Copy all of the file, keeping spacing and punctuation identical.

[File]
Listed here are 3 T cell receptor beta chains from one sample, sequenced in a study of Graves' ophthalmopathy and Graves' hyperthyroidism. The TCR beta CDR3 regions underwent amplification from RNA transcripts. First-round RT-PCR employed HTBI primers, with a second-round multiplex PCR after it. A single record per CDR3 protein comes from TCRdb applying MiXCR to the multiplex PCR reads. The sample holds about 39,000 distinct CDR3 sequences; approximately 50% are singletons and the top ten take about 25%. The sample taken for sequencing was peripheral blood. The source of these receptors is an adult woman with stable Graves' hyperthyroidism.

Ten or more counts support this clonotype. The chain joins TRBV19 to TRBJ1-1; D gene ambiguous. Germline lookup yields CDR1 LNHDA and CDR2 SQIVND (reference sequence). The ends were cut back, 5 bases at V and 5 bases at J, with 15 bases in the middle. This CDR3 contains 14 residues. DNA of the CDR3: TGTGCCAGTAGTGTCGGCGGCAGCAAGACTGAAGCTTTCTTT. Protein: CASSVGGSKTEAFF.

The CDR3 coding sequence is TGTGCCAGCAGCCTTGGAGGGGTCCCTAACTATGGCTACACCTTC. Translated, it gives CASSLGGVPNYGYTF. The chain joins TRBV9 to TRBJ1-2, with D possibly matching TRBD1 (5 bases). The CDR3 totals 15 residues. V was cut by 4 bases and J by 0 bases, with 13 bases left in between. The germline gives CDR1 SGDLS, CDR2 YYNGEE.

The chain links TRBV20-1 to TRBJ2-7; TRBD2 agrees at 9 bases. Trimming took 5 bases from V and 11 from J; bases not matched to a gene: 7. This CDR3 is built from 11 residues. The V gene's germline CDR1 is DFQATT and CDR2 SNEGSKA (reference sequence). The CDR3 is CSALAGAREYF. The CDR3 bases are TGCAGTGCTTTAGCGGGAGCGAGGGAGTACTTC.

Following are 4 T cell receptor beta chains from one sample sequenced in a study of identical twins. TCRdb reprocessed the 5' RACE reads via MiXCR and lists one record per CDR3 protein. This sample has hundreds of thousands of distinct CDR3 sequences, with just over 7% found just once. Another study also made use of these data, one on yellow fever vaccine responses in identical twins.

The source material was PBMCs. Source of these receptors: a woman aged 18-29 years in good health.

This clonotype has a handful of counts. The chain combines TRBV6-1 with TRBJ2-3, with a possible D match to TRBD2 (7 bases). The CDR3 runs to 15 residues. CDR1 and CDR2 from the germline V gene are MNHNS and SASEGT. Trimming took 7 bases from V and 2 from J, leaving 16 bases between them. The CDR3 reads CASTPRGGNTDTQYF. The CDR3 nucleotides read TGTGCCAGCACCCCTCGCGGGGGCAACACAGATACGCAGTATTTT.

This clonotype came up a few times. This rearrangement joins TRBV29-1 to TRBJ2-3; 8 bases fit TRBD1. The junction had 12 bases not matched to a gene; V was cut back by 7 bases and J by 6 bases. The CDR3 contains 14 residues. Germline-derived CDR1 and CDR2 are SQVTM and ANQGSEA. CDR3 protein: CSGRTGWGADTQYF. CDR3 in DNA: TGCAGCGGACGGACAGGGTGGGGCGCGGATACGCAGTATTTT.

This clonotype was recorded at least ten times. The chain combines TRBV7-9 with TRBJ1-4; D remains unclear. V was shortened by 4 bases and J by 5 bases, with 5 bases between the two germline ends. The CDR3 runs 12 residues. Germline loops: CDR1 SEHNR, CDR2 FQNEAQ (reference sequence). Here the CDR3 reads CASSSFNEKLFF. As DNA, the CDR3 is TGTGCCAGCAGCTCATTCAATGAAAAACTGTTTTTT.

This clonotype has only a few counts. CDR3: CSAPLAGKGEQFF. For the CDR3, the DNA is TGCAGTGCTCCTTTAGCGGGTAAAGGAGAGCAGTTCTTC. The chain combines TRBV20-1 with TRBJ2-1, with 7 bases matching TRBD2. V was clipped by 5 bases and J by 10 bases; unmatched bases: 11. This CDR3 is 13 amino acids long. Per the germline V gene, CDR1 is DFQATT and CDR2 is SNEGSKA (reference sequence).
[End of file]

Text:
Listed here are 3 T cell receptor beta chains from one sample, sequenced in a study of Graves' ophthalmopathy and Graves' hyperthyroidism. The TCR beta CDR3 regions underwent amplification from RNA transcripts. First-round RT-PCR employed HTBI primers, with a second-round multiplex PCR after it. A single record per CDR3 protein comes from TCRdb applying MiXCR to the multiplex PCR reads. The sample holds about 39,000 distinct CDR3 sequences; approximately 50% are singletons and the top ten take about 25%. The sample taken for sequencing was peripheral blood. The source of these receptors is an adult woman with stable Graves' hyperthyroidism.

Ten or more counts support this clonotype. The chain joins TRBV19 to TRBJ1-1; D gene ambiguous. Germline lookup yields CDR1 LNHDA and CDR2 SQIVND (reference sequence). The ends were cut back, 5 bases at V and 5 bases at J, with 15 bases in the middle. This CDR3 contains 14 residues. DNA of the CDR3: TGTGCCAGTAGTGTCGGCGGCAGCAAGACTGAAGCTTTCTTT. Protein: CASSVGGSKTEAFF.

The CDR3 coding sequence is TGTGCCAGCAGCCTTGGAGGGGTCCCTAACTATGGCTACACCTTC. Translated, it gives CASSLGGVPNYGYTF. The chain joins TRBV9 to TRBJ1-2, with D possibly matching TRBD1 (5 bases). The CDR3 totals 15 residues. V was cut by 4 bases and J by 0 bases, with 13 bases left in between. The germline gives CDR1 SGDLS, CDR2 YYNGEE.

The chain links TRBV20-1 to TRBJ2-7; TRBD2 agrees at 9 bases. Trimming took 5 bases from V and 11 from J; bases not matched to a gene: 7. This CDR3 is built from 11 residues. The V gene's germline CDR1 is DFQATT and CDR2 SNEGSKA (reference sequence). The CDR3 is CSALAGAREYF. The CDR3 bases are TGCAGTGCTTTAGCGGGAGCGAGGGAGTACTTC.

Following are 4 T cell receptor beta chains from one sample sequenced in a study of identical twins. TCRdb reprocessed the 5' RACE reads via MiXCR and lists one record per CDR3 protein. This sample has hundreds of thousands of distinct CDR3 sequences, with just over 7% found just once. Another study also made use of these data, one on yellow fever vaccine responses in identical twins.

The source material was PBMCs. Source of these receptors: a woman aged 18-29 years in good health.

This clonotype has a handful of counts. The chain combines TRBV6-1 with TRBJ2-3, with a possible D match to TRBD2 (7 bases). The CDR3 runs to 15 residues. CDR1 and CDR2 from the germline V gene are MNHNS and SASEGT. Trimming took 7 bases from V and 2 from J, leaving 16 bases between them. The CDR3 reads CASTPRGGNTDTQYF. The CDR3 nucleotides read TGTGCCAGCACCCCTCGCGGGGGCAACACAGATACGCAGTATTTT.

This clonotype came up a few times. This rearrangement joins TRBV29-1 to TRBJ2-3; 8 bases fit TRBD1. The junction had 12 bases not matched to a gene; V was cut back by 7 bases and J by 6 bases. The CDR3 contains 14 residues. Germline-derived CDR1 and CDR2 are SQVTM and ANQGSEA. CDR3 protein: CSGRTGWGADTQYF. CDR3 in DNA: TGCAGCGGACGGACAGGGTGGGGCGCGGATACGCAGTATTTT.

This clonotype was recorded at least ten times. The chain combines TRBV7-9 with TRBJ1-4; D remains unclear. V was shortened by 4 bases and J by 5 bases, with 5 bases between the two germline ends. The CDR3 runs 12 residues. Germline loops: CDR1 SEHNR, CDR2 FQNEAQ (reference sequence). Here the CDR3 reads CASSSFNEKLFF. As DNA, the CDR3 is TGTGCCAGCAGCTCATTCAATGAAAAACTGTTTTTT.

This clonotype has only a few counts. CDR3: CSAPLAGKGEQFF. For the CDR3, the DNA is TGCAGTGCTCCTTTAGCGGGTAAAGGAGAGCAGTTCTTC. The chain combines TRBV20-1 with TRBJ2-1, with 7 bases matching TRBD2. V was clipped by 5 bases and J by 10 bases; unmatched bases: 11. This CDR3 is 13 amino acids long. Per the germline V gene, CDR1 is DFQATT and CDR2 is SNEGSKA (reference sequence).